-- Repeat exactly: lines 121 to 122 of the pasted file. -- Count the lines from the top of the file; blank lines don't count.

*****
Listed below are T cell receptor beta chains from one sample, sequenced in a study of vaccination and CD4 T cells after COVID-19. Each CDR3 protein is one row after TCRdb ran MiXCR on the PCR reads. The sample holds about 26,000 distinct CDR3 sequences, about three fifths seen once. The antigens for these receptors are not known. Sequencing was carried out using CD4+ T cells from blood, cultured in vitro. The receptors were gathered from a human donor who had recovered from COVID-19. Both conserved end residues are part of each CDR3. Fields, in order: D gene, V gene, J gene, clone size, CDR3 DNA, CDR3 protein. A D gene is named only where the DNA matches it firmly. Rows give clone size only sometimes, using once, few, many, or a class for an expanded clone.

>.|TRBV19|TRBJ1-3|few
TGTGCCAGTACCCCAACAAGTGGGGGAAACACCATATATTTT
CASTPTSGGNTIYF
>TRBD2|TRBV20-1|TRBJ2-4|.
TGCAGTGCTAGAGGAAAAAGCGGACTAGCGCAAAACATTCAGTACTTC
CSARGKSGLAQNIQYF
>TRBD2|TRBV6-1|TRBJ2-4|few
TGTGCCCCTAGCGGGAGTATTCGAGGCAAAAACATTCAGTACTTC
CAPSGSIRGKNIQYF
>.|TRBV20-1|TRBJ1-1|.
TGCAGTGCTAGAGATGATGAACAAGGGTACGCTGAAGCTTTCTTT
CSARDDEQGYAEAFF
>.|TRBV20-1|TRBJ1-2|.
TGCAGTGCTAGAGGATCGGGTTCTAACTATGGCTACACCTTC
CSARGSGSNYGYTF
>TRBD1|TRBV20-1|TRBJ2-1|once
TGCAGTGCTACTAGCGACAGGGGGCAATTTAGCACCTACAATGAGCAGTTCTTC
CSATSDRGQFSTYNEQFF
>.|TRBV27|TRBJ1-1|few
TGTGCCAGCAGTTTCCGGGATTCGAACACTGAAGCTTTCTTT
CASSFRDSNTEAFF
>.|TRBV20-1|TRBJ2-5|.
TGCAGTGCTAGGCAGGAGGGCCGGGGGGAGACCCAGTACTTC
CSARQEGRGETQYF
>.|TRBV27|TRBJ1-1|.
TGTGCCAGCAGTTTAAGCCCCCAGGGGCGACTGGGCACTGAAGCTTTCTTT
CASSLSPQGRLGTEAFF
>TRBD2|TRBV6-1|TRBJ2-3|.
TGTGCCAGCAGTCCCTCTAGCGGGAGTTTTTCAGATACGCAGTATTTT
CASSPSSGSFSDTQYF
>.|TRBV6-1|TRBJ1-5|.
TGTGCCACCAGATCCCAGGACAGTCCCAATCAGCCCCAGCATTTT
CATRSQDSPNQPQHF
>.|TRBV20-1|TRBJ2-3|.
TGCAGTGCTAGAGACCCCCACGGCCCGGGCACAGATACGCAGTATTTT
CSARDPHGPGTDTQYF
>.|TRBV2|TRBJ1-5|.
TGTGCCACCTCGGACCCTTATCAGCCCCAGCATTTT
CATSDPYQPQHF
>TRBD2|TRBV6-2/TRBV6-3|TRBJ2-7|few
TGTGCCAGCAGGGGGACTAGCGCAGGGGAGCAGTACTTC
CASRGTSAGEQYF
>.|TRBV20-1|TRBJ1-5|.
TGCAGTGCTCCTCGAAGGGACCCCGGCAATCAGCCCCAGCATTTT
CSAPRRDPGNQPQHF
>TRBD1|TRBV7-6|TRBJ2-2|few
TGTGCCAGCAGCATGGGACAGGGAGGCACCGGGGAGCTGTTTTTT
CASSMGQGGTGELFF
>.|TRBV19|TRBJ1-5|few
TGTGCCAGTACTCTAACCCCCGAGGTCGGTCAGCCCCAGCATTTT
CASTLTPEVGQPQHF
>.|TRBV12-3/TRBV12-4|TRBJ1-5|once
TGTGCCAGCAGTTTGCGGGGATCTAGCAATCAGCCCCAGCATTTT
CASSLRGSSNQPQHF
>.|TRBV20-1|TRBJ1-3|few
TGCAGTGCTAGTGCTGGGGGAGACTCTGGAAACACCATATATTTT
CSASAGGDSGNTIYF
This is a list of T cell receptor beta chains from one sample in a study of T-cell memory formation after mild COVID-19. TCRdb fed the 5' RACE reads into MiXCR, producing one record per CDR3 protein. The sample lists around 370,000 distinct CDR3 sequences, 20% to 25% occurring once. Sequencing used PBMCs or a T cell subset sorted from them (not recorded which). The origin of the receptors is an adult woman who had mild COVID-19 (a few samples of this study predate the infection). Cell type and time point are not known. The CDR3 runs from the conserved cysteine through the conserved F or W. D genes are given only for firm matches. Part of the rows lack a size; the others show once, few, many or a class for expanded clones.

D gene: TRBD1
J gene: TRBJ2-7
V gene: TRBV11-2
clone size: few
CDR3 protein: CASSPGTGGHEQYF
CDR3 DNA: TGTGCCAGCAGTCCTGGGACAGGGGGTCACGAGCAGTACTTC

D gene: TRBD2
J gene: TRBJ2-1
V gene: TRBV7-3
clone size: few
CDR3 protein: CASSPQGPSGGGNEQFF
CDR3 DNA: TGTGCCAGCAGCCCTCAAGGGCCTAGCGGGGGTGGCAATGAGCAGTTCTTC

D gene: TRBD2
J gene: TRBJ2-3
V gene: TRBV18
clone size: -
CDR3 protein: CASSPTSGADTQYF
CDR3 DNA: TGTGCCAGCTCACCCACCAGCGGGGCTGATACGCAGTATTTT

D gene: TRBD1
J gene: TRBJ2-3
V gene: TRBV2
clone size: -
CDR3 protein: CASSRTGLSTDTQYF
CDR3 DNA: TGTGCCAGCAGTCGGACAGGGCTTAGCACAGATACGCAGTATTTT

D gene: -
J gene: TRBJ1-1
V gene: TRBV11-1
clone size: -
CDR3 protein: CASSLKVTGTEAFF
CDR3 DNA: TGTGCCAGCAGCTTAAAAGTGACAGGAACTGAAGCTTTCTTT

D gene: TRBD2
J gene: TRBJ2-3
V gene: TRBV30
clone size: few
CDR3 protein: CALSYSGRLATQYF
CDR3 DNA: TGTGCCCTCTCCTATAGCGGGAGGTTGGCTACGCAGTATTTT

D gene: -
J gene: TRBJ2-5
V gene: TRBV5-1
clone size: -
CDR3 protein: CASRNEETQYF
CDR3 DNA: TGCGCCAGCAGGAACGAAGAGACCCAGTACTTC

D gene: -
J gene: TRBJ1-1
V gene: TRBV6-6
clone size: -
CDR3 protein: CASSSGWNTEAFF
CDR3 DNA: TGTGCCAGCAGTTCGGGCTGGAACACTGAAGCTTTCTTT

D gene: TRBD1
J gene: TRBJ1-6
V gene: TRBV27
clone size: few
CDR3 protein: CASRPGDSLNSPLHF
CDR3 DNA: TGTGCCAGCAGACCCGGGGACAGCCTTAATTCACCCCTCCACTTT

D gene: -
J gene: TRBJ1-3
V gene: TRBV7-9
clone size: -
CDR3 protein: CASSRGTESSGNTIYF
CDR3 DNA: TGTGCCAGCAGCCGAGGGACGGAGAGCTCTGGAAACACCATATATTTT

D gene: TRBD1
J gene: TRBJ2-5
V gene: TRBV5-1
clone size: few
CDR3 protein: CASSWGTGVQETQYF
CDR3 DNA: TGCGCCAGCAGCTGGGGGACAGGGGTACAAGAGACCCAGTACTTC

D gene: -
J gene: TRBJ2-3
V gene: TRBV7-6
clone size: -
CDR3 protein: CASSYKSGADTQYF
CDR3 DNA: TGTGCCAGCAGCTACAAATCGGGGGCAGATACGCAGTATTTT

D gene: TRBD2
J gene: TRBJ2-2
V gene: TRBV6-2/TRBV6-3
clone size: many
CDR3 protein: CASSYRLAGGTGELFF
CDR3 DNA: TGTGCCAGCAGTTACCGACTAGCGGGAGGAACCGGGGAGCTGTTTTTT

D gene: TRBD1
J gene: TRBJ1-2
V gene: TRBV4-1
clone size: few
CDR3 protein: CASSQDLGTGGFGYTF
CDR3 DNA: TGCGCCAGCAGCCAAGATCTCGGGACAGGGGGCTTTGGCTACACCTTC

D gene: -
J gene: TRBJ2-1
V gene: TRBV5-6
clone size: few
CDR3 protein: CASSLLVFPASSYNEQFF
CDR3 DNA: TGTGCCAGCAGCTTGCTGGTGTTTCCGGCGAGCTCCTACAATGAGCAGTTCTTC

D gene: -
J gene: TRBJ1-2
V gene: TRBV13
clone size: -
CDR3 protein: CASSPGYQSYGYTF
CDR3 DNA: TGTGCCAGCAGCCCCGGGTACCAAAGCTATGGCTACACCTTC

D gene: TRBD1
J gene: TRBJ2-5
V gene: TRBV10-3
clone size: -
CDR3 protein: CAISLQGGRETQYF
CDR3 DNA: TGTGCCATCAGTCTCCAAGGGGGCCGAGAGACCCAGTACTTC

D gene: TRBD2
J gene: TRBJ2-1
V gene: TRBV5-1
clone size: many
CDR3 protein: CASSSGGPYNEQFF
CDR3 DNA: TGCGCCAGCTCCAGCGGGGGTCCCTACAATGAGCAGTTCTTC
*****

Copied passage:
J gene: TRBJ2-5
V gene: TRBV5-1